The liquid crystal material 26 may be coated and dried onto a flexible plastic, scratch-resistant substrate having a conductive coating. The flexible substrate could, e.g., form the inner surface 24 and the conductive coating form an electrode. A protective, removable cover slip may be applied to the dried liquid crystal material, and the resultant sandwich sold as a roll stock to sunroof or vehicle manufacturers who would remove the cover slip prior to use in constructing a sunroof or window.
The sunroof 10 or window 100 may further include a layer 36 of ultraviolet light absorbing material. Layer 36 may be placed at any level above the liquid crystal material 26. Layer 36 may be interposed between electrode 30 and liquid crystal material 26 if it still were possible to provide an adequate electric field to the liquid crystal material when desired. As illustrated in FIG. 2, it may also be located between electrode 30 and outer surface 22. Layer 36 may comprise such ultraviolet light absorbing materials as Nitto 70 Denko UV Filter UVF-DOZ-E, or plexiglass UF-3 from Rohm and Haas, Philadelphia, Pa. or Polyvinyl Butyral (PVB) from Dupont, Wilmington, Del. The absorption of ultraviolet light prevents deterioration, i.e., fading, of the colors in the vehicle's interior as well as the discoloration, i.e., yellowing of the liquid crystal material.
The absorption of substantially all of the ultraviolet light impinging on sunroof 10 or window 100 may also be achieved by imbibing the liquid crystal material 26 with an ultraviolet light absorbing material. Such additives that may be used include 2 (2'-Hydroxy-5'-methylphenyl) benzotriazole (Tinuvin P by Ceba-Geigy, Geneva, Switzerland) or Nickel bis [O-ethyl (3,5 di-t-butyl-4-hydroxbenzyl)] phosphonate (Irgastab 2002 by Ceba-Geigy).
The sunroof 10 or window 100 may be further improved by utilizing a special light polarizer. The polarizer should have its axis of absorption perpendicular to the face of the polarizer. The polarizer 38 is provided to reduce the haze otherwise present when the liquid crystal material is in the field-on state. The polarizer 38 may be interposed between electrode 32 and inner surface 24. Alternatively, if a protective coating 24a is utilized, polarizer 38, as shown, may be located between coating 24a and surface 24.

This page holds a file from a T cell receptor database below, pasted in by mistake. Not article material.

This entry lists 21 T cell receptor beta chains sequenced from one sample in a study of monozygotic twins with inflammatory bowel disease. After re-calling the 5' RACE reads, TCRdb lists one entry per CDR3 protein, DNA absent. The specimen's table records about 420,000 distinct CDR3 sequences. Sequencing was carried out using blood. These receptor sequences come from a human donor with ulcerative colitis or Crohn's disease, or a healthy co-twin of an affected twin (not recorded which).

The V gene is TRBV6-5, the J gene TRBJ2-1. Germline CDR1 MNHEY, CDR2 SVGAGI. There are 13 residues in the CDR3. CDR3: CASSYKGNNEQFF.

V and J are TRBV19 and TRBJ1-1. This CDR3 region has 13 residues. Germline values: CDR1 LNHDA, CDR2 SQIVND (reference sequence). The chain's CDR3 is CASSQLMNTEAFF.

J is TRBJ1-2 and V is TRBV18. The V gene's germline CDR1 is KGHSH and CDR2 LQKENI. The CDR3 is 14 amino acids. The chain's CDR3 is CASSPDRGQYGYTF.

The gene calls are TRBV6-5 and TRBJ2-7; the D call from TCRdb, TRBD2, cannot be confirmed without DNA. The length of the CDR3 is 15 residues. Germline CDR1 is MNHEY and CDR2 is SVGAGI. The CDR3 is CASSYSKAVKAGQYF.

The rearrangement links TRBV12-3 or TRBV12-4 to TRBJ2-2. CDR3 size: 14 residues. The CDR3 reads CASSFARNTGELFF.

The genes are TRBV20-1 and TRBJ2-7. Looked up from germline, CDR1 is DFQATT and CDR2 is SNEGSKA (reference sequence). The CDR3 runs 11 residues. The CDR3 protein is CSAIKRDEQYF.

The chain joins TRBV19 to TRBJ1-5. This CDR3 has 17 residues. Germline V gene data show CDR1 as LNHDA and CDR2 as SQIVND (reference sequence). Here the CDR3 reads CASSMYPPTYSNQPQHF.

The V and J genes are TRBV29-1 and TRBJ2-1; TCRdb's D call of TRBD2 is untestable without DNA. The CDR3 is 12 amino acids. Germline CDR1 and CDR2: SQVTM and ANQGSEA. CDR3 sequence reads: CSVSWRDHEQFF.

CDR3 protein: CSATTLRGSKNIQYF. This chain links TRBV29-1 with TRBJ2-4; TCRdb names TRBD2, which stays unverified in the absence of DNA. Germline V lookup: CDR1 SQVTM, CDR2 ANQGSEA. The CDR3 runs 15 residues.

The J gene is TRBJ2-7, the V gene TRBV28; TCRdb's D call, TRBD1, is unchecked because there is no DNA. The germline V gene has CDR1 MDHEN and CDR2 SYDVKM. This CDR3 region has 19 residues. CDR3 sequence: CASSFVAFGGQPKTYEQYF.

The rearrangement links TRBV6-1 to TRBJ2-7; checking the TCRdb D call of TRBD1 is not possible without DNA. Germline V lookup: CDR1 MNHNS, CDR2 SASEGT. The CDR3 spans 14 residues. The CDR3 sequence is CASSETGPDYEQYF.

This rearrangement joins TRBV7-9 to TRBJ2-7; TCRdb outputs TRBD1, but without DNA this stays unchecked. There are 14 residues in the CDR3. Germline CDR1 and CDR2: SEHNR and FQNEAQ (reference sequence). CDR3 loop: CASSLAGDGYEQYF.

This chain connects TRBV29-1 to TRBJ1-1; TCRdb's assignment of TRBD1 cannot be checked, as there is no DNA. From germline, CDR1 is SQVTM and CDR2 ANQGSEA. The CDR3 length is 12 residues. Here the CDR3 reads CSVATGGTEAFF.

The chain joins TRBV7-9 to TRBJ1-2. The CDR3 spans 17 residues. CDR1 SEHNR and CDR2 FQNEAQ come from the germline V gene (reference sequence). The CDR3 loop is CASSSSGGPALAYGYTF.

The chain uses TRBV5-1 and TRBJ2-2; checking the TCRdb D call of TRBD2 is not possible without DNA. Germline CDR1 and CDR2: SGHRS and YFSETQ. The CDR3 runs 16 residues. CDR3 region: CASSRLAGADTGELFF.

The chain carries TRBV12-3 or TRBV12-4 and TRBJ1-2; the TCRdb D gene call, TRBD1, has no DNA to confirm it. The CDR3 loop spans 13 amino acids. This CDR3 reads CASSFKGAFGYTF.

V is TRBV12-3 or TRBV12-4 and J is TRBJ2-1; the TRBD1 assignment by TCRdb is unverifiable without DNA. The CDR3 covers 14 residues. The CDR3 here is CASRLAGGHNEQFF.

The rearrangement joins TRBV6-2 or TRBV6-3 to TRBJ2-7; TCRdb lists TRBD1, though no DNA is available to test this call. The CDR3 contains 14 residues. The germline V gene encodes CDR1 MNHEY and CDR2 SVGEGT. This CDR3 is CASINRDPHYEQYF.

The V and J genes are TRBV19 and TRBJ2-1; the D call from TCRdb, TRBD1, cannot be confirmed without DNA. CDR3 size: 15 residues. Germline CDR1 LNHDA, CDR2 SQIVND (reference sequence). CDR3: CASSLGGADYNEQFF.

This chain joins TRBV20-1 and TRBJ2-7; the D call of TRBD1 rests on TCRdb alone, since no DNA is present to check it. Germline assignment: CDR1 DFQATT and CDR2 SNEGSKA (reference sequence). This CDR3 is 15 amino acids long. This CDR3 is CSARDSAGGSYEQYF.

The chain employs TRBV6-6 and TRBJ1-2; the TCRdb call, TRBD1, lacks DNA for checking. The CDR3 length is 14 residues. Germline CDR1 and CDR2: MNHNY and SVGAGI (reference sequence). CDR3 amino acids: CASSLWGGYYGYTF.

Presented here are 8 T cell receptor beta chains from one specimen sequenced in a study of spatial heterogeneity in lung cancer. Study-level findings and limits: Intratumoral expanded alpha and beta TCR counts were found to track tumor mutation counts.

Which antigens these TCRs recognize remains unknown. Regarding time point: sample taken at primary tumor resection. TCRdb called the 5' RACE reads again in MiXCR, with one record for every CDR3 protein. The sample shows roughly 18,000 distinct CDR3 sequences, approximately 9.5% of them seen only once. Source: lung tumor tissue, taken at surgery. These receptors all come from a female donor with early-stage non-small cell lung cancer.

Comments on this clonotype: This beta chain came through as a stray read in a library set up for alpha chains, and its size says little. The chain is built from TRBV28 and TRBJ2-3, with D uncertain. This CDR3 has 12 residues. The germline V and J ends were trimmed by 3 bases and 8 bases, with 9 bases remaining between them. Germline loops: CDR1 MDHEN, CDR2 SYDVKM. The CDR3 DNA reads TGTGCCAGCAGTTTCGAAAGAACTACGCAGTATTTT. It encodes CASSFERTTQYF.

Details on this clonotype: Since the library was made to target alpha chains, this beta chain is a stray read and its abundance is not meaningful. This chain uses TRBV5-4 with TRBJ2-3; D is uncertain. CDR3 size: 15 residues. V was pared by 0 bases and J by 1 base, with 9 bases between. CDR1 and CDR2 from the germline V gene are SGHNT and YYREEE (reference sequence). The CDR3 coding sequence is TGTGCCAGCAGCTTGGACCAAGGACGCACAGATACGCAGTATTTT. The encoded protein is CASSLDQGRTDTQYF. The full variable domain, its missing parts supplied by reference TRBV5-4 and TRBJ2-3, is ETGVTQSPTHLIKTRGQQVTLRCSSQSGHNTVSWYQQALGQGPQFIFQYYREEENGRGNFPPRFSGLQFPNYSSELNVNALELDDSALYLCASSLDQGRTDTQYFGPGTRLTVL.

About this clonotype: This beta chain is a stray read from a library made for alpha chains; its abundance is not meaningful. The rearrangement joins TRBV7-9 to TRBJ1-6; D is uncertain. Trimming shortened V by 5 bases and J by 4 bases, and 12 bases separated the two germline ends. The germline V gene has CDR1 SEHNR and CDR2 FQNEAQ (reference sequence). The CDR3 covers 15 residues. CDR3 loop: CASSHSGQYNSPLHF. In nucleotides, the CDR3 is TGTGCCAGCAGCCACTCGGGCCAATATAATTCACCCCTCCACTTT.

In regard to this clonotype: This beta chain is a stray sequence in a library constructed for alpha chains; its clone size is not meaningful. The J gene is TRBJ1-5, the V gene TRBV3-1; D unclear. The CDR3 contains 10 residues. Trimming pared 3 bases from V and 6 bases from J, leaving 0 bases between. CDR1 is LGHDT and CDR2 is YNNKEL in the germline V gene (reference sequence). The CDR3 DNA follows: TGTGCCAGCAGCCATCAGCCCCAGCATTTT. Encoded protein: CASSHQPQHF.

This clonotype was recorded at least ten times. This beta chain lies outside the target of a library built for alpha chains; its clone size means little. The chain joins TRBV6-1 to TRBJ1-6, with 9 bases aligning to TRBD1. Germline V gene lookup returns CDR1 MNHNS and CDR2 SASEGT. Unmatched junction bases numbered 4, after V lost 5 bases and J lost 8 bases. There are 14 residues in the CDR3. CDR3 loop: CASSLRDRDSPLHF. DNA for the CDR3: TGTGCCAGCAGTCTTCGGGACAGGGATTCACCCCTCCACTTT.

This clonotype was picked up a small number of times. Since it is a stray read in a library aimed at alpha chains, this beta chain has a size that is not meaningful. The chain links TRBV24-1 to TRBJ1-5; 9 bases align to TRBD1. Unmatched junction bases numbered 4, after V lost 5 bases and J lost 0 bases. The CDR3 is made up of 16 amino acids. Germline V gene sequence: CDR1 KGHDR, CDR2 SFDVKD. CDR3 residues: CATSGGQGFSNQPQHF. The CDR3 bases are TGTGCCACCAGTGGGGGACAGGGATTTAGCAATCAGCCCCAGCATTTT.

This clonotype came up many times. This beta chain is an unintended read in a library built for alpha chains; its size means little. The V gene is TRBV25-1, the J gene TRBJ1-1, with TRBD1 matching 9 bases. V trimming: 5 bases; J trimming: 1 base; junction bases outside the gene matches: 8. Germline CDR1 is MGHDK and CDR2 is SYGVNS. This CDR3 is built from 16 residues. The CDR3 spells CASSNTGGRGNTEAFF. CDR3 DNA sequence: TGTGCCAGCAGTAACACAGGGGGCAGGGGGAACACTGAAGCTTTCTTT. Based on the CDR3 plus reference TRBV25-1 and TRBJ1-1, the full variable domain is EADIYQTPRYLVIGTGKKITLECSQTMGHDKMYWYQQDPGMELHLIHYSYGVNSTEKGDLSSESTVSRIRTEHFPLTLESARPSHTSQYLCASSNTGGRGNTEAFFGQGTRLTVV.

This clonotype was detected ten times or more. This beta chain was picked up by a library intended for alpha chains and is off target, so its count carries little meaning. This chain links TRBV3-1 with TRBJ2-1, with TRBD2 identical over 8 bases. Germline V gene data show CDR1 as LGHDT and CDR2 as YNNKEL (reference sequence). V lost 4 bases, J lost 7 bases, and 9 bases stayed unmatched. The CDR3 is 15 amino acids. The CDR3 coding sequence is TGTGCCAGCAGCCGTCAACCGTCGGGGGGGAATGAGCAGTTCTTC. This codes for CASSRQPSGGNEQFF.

The haze perceived by an observer is of preferentially one polarization. This polarization occurs when the light illuminating the liquid crystal material 26, or when the observer viewing the liquid crystal material is at an angle other than normal to the surface of the layer of liquid crystal material. Under such conditions, one polarization of light is not scattered. The polarizer 38 will preferentially absorb the polarization incorporating the scattered light, resulting in a less hazy, and thus clearer, liquid crystal material in the field-on state.
Liquid crystal material that has mixed with the liquid crystal a pleochroic dye (see FIG. 6) may achieve the same effect without using a polarizer. By selecting the proper percentage of pleochroic dye for the liquid crystal, the above-discussed haze effect can be reduced.
A depolarizer 40 may also be included in the sunroof structure. The depolarizer 40 is provided to increase the brightness of an image observed from the vehicle's interior through the sunroof or window. Depolarizer 40 may be a separate layer or it and outer surface 22 may comprise one element. Alternatively, the depolarizer 40, the ultraviolet layer 36 and the electrode 30 may be combined as one element. The depolarizer is preferably interposed between the liquid crystal material 26 and light incident on the sunroof 10 from the exterior of the vehicle, which is represented by light beam 14.
Depolarizer 40 may be a birefringent material, e.g., a stretched plastic such as a Mylar® or polyethylene sheet, which will change the polarization of light passing therethrough. The use of depolarizer 40 is desirable because the polarization of light that is not scattered by the liquid crystal material in the field-on state is preferentially reflected at the interface between the outer surface 22 and the ambient air 42.
It depolarizer 40 is not utilized, the special polarizer 38 will still work but the brightness of the image transmitted to an observer within the vehicle by the non-absorbed polarization will be reduced, since a substantial portion of the light has been reflected before impinging upon the liquid crystal material 26. The depolarizer 40 effects light that is directed toward the liquid crystal material 26 and changes the polarization of some fraction of that light (before it reaches the liquid crystal material) into the polarization that is not scattered by the liquid crystal material in the field-on state. Thus, the brightness of the observed image will be increased.